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I have a UDP "server" that receives UDP packets and handles them.

The way I have implemented it now, I raise an event whenever I receive a packet, and handling each packet on some threadpool thread. The handling is fairly simple, and I suspect it is much faster than the rate of packets coming in.

I now have another application in which the rate of packets can be higher, and I was wondering whether it would be better in general to have a queue of packets, and handle the packets in a more bulk sort of way, instead of raising the event on every receive.

Do you have any thoughts on this matter?

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might be better to ask specifically what other servers do, rather than solicit opinion –  M Afifi May 29 '12 at 15:31
Just currious why you are using UDP for this? Is you application tolerant of packets being dropped? UDP is not a reliable protocol like TCP/IP is. So, if you are going to queue up packets for processing then this implies that you application is not tolerant of dropped packets. E.g. UDP is used for multimedia streaming where a dropped packet is not a big problem. –  RobertMS May 29 '12 at 15:32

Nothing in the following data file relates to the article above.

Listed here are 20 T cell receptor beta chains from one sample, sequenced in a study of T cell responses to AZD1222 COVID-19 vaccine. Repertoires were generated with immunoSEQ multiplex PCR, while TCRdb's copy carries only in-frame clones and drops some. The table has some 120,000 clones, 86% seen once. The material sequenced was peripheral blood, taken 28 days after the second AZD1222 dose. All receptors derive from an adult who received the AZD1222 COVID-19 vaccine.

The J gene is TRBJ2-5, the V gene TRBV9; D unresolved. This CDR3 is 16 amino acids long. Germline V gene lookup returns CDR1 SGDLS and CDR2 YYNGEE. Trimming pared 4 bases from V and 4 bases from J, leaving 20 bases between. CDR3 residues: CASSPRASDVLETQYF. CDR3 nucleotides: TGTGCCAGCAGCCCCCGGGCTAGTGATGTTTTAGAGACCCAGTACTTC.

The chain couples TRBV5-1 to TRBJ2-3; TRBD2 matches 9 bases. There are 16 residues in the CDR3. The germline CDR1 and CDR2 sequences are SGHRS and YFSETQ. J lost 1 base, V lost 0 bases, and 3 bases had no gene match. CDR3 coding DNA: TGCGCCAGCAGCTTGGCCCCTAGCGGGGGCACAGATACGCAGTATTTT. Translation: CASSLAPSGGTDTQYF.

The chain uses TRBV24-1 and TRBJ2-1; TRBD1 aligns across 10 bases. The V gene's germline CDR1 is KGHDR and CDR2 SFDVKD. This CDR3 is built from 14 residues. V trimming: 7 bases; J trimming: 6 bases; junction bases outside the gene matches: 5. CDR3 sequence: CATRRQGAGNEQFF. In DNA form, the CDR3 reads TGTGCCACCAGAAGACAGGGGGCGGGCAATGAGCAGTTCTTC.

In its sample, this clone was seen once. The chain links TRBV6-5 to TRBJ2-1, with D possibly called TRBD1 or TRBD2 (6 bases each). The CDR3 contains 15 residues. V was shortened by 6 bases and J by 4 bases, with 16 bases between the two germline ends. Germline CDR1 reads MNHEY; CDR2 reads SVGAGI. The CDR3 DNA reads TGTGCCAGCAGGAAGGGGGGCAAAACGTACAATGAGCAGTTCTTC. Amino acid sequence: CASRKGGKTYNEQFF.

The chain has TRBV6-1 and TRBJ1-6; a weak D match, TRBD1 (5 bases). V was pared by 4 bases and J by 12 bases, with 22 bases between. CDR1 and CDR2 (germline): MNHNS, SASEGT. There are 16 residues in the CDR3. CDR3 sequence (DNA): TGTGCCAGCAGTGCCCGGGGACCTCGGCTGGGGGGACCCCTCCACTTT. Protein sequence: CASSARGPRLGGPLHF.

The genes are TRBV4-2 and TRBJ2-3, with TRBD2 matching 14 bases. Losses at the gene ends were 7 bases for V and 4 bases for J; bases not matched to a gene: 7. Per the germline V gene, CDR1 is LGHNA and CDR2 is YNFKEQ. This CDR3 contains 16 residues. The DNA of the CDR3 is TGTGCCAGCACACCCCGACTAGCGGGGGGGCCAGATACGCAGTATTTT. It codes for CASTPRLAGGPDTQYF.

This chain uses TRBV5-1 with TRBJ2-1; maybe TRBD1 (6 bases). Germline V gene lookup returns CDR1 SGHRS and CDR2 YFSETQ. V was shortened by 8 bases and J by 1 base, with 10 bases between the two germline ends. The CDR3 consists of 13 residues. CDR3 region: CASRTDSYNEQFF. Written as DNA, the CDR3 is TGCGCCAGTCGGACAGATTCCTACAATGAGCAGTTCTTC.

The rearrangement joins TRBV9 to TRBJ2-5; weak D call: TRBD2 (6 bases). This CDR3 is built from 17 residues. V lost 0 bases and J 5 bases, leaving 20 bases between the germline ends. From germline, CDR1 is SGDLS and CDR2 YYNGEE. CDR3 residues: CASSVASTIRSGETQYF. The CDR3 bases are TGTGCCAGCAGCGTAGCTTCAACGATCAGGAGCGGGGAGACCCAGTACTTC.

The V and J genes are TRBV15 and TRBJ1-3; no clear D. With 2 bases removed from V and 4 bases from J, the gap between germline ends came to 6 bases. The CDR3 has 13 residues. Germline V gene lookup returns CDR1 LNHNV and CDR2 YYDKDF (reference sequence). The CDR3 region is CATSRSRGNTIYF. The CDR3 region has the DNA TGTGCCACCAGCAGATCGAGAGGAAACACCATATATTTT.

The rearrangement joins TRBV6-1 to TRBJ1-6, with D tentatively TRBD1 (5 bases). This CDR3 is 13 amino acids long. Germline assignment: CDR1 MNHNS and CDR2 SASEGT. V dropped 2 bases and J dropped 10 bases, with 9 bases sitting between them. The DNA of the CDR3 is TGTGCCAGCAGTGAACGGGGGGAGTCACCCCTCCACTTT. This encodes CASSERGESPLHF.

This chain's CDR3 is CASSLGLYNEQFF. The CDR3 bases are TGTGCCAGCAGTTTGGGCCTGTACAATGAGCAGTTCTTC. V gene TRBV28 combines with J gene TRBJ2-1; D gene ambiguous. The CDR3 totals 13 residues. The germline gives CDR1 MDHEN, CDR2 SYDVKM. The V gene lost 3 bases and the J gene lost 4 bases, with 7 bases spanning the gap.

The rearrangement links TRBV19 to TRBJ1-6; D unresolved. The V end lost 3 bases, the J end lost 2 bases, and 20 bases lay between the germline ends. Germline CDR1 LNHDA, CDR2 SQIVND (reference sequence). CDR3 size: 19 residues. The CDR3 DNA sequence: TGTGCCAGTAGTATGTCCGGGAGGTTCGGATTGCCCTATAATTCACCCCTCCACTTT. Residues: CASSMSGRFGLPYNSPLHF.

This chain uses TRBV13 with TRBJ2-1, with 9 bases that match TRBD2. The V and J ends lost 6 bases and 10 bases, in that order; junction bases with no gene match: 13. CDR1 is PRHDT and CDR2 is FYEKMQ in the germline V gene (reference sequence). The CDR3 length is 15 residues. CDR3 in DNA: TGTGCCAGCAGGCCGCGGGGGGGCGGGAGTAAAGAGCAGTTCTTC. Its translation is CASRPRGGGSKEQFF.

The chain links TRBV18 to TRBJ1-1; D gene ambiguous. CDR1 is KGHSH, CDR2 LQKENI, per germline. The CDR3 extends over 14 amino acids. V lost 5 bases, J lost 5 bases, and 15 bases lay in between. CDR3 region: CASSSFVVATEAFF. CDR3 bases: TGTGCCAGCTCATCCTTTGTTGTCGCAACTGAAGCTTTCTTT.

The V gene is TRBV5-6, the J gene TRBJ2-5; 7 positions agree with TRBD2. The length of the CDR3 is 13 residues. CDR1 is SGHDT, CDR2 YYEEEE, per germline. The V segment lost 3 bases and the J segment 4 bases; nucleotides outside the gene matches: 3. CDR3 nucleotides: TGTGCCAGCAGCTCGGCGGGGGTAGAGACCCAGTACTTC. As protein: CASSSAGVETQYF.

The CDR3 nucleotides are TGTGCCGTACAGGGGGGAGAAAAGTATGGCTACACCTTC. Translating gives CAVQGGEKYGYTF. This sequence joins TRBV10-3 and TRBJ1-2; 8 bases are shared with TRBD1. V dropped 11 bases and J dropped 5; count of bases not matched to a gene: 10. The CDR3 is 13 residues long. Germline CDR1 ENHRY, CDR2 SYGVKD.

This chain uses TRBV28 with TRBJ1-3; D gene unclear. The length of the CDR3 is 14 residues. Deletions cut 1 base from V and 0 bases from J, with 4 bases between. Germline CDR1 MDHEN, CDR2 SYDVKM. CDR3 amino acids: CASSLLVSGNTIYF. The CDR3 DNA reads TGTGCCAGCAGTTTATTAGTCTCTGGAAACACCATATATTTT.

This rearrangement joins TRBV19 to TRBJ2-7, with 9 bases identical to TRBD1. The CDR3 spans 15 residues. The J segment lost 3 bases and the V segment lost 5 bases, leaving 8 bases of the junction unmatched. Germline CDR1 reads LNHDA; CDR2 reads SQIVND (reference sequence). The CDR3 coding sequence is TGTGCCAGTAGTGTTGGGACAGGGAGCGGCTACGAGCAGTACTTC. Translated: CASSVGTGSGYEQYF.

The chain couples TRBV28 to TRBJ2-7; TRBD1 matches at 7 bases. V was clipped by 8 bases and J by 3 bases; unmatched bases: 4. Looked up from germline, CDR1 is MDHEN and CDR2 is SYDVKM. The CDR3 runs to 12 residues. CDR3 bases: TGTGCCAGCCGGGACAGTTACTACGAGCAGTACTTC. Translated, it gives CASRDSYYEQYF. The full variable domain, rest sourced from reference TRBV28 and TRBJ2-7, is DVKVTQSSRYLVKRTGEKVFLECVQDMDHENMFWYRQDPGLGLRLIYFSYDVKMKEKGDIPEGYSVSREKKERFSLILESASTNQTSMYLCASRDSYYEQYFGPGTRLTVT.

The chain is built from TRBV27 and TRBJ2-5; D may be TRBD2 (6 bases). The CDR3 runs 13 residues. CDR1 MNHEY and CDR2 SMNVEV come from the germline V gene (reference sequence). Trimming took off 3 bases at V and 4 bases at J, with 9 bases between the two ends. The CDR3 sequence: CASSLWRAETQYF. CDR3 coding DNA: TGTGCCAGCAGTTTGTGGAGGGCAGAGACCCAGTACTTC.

Yes. I know how UDP works. This is more a question of how the resources of handling the packets are best used. –  lejon May 29 '12 at 16:59

1 Answer 1

Well if you are expecting lot of packets then it might not be a very good option to handle each packet in a new thread. You can make a Producer/Consumer system. Your UDP packet receive module will be producer which will produce the packets (push in some sort of queue) and then you can have a consumer which reads the packet and process it. This will be faster and more scalable option and you can run more than one consumer threads for processing the packets.

It is always better to handle packets in bulk sort of way if you can.

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Isn't that exactly what thread pool threads are there for? Thread pool threads are reused and not created anew for each work item. If more threads are required than currently available, the work items will be enqueued until threads become available. And the number of available thread pool threads is always adjusted to the number of CPUs/cores your system has available. –  stmax May 29 '12 at 18:56
Yes the thread-pool in this case will keep a cap on total number of threads and it will be adjusted automatically. That's why I didn't highlighted the issue of running out of threads. However in my point of view making this solution in Producer/Consumer way is better instead of firing event for each packet and handling it. This gives you better control. –  Tayyab May 29 '12 at 19:11

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